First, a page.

How to repaint cabinets
In many American homes, the kitchen is still the traditional family gathering place. And, after many years of heavy use, most of these kitchens could use a little face lift. Although painting your cabinets may be an involved and protracted project, it is still more cost effective and less upsetting to your home life than installing new cabinets. Here are the basic steps to revitalize those tired looking cabinets.
Decide whether you want to use an oil-based or latex paint. The advantage of oil-based paints is that they last a very long time and withstand the kind of abuse cabinets often endure for many years. Latex paints, on the other hand, are less sturdy, but they apply very easily, dry quickly, leave less odor, and are easy to touch up. Due to the heavy use the cabinets endure, high-gloss paints usually provide exceptional results.
Remove all your cabinet doors as well as the hardware. If your cabinets have glass panes, consider painting the interior. Otherwise, plan on painting the outside surface only—this will save the time and hassle of emptying and refilling the cabinets of their contents. If you're still unsure at this point which paint is best for your situation, take an unfastened cabinet door to a home improvement store and seek advice from someone at the paint desk.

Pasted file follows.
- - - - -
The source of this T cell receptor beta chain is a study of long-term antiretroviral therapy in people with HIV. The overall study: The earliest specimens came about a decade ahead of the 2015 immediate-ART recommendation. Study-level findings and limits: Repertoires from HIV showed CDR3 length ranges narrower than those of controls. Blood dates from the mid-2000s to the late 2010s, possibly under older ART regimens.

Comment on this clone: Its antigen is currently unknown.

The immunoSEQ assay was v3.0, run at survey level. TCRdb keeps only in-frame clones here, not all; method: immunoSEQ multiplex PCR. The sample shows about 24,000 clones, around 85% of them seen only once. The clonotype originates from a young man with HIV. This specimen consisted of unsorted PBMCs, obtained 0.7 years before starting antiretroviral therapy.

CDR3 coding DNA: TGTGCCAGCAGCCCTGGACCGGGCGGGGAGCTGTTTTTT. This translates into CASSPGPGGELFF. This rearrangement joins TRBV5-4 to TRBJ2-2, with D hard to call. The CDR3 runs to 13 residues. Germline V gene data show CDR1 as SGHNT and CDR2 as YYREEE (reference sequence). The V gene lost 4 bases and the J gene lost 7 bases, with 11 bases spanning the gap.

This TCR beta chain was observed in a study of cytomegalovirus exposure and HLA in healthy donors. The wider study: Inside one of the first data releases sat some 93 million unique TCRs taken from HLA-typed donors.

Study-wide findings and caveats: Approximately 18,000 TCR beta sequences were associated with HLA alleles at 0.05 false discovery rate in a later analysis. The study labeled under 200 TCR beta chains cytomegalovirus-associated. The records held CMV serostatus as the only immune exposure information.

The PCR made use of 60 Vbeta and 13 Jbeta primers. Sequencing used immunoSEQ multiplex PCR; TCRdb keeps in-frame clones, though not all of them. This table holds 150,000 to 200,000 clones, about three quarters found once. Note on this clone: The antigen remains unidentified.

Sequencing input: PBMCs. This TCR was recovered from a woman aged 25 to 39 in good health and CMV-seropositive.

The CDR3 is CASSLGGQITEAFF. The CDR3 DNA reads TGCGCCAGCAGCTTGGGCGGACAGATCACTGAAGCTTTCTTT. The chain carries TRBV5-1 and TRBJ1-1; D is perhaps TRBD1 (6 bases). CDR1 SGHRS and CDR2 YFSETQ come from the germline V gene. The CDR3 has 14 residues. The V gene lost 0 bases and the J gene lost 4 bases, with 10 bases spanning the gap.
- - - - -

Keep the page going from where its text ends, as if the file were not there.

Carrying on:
Clean the surfaces of all your cabinets and doors. Most professionals use trisodium phosphate (TSP) to remove the accumulation of grunge and grease that has made its home on your cabinets throughout the years. Follow the manufacturer's instructions and allow your cabinets ample time to dry.
Sand all the surfaces that you intend to paint. This removes some of the previous glossy surface and creates microscopic grooves that encourage good bonding between the surface of the wood and the primer paint.
Prime your cabinets and doors. Applying one or two coats of the right kind of primer helps your paint spread and dry evenly. To get the best results, use a primer designed for the paint you've selected. For oil-based paints, use an oil primer; for latex paints, use a water-based primer. For the best finish, make sure to allow the primer ample time to dry. Applying paint to a still-wet primer surface will cause a multitude of visible sins.
Once dry, give your primed surface a light sanding to eliminate any imperfections in the surface.
Paint your cabinets with your selected paint. No matter the kind of paint selected, it is always a good idea to keep the kitchen well-ventilated. For the best results, use a pneumatic sprayer, if available to you. Otherwise, use a good quality 2- to 3-inch paintbrush and apply the paint in very thin coats built up over time.
Applying one or two thick coats of paint tend to run and show imperfections. Thin coats are apt to be more durable and give you many more years of satisfaction. Between each coat, you can lightly sand with 400-grit sandpaper to get a really professional look. This fine sandpaper maintains the smooth surface you created when you finished applying the primer. Apply additional coats until you are pleased with the coverage.
Reapply the hardware and remount the doors on the cabinets once the paint has thoroughly dried. If you've made changes to your home in recent years, you may wish to buy new hardware to match your new home style.
How to repaint cabinets
Painting kitchen cabinets is an easy and inexpensive way to bring old cabinets back to life. AsktheDecorator.com host Meghan Carter shows you how to paint kitchen cabinets and offers a few inspirational decorating ideas for really dressing up your kitchen cabinets.